It's a cycle that improves their resilience—you just have to keep up with it.
They shed to make their coat thinner, preparing them for hot weather, but similarly, they're only more resilient than other breeds. They're still vulnerable in scorching environments, and may not survive without proper care.
If the weather gets too hot, you may have to provide your dog with clean, cold water to stay well-hydrated. Some breeders even have a separate, well-ventilated space, where their dogs can cool down.
So what is the ideal weather for your Cane Corso? This article should help.
A Cane Corso can live inside your house. He wouldn't mind it, but you might! Shedding is the primary reason why a lot of owners want to keep this dog outside. Sometimes, it becomes excessive that if you keep them inside your house, you may have to vacuum several times a day.
If that's fine with you, then this breed is a good inside dog. Adults tend to be quiet, laid-back, and calm. It's how they behave when inside small spaces. Sometimes, they're okay to doze the day away, but they'll be back to their playful nature as soon as they go outside.
Fun Fact: This dog may be a progeny of a long-serving military dog of the Roman Empire, but they're soft-hearted and highly protective of children.
If you decide to keep this dog inside your
house, he'll be gentle with kids, and even treat them as his own. It has to be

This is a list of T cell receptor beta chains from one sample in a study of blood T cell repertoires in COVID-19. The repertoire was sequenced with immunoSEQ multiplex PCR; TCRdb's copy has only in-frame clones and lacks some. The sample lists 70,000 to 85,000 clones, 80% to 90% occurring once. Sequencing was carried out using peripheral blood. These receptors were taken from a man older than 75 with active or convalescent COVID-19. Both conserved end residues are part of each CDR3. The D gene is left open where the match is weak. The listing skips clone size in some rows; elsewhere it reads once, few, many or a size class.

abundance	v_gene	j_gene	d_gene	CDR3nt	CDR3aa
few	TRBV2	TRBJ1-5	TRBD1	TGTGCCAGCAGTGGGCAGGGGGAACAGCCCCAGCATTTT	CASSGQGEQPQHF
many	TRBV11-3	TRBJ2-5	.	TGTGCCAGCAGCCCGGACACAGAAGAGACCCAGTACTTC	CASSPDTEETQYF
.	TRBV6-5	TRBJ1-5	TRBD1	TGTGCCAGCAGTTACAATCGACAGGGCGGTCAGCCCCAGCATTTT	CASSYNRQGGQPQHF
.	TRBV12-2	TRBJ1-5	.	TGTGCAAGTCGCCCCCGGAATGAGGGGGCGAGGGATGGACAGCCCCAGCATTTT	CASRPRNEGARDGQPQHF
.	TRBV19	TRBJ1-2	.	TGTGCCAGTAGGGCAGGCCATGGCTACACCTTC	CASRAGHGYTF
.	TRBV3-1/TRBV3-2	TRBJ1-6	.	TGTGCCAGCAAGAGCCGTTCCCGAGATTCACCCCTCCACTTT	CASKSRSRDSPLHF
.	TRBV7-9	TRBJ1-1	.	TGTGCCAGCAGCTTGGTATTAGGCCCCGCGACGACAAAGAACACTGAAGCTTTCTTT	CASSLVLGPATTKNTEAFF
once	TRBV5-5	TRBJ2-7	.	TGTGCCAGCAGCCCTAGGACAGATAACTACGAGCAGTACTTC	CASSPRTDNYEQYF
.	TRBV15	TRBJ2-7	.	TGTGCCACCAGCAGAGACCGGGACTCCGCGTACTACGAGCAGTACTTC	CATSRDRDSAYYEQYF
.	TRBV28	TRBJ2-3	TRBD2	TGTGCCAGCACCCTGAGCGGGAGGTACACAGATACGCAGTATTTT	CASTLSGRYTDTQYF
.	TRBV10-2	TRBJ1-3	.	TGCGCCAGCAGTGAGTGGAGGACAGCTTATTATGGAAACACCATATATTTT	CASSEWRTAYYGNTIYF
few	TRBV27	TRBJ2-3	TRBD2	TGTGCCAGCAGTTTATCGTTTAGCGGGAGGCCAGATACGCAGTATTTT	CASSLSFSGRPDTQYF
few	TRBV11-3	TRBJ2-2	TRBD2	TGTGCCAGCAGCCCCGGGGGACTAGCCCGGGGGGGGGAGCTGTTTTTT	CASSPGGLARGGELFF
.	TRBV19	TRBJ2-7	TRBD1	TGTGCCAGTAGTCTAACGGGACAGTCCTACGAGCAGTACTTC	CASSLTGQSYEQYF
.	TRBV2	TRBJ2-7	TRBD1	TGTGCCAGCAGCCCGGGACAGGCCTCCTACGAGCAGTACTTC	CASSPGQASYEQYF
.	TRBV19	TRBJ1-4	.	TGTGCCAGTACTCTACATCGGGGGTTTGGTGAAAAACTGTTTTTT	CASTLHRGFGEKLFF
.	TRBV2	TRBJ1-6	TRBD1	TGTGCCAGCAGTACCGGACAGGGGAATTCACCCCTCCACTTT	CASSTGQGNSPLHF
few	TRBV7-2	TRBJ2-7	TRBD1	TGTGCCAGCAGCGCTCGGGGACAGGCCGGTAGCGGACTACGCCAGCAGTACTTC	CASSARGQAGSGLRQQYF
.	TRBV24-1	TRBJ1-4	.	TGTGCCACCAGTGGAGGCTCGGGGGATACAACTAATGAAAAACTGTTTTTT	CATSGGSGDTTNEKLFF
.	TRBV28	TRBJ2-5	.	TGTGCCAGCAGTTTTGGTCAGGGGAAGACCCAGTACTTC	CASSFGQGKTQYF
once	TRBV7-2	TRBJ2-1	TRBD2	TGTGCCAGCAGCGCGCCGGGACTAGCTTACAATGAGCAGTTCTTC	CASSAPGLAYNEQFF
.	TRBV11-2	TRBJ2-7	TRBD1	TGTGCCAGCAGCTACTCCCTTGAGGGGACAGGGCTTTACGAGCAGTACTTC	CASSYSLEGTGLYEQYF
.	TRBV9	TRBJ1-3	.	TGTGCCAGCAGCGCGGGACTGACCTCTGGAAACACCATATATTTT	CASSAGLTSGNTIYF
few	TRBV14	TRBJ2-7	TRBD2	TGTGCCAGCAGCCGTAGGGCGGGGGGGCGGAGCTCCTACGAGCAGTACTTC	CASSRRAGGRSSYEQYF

a two-way street, though, because this dog can be sensitive to emotions. You'll
need to teach your kids to treat your dog well, and he'll reciprocate with
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Cane Corsos are independent, and you can leave them alone. That's if you wouldn't mind their behavior if they grow up without adequate socialization. This dog is a highly social breed that needs constant companionship to be polite and well-mannered around people.
When you leave them alone, they'll survive, but their temperament changes. Your dog may become aloof, highly suspicious of strangers, and increase their tendency to be defensive when they face someone unfamiliar.
They enjoy being around people and animals, which will keep them occupied and prevent boredom. Trust me; you don't want a bored Cane Corso inside your house—that'd be devastating!
Before you adopt one for your house, make sure
that you can give him enough attention. It'll serve as part of his training,
and will help you have a well-mannered war dog. Just imagine how cool that
Yes, this dog can live in an apartment, and it can adapt to limited spaces by staying calm and quiet. However, since there's not much space to play, you'll have to exert extra effort to provide your dog with adequate exercise.
Compared to other mastiff breeds, this dog is highly athletic. They need rigorous exercises to stay in shape. The problem is that adults don't move around as much as they should when inside an apartment. That's why it's highly advisable for owners who are raising Cane Corsos in apartments to take them out for daily exercises and a short playtime.
It doesn't have to be extensive exercises—one
long brisk walk every day should do the trick. If you can give it to your dog,
then he wouldn't mind living with you in an apartment.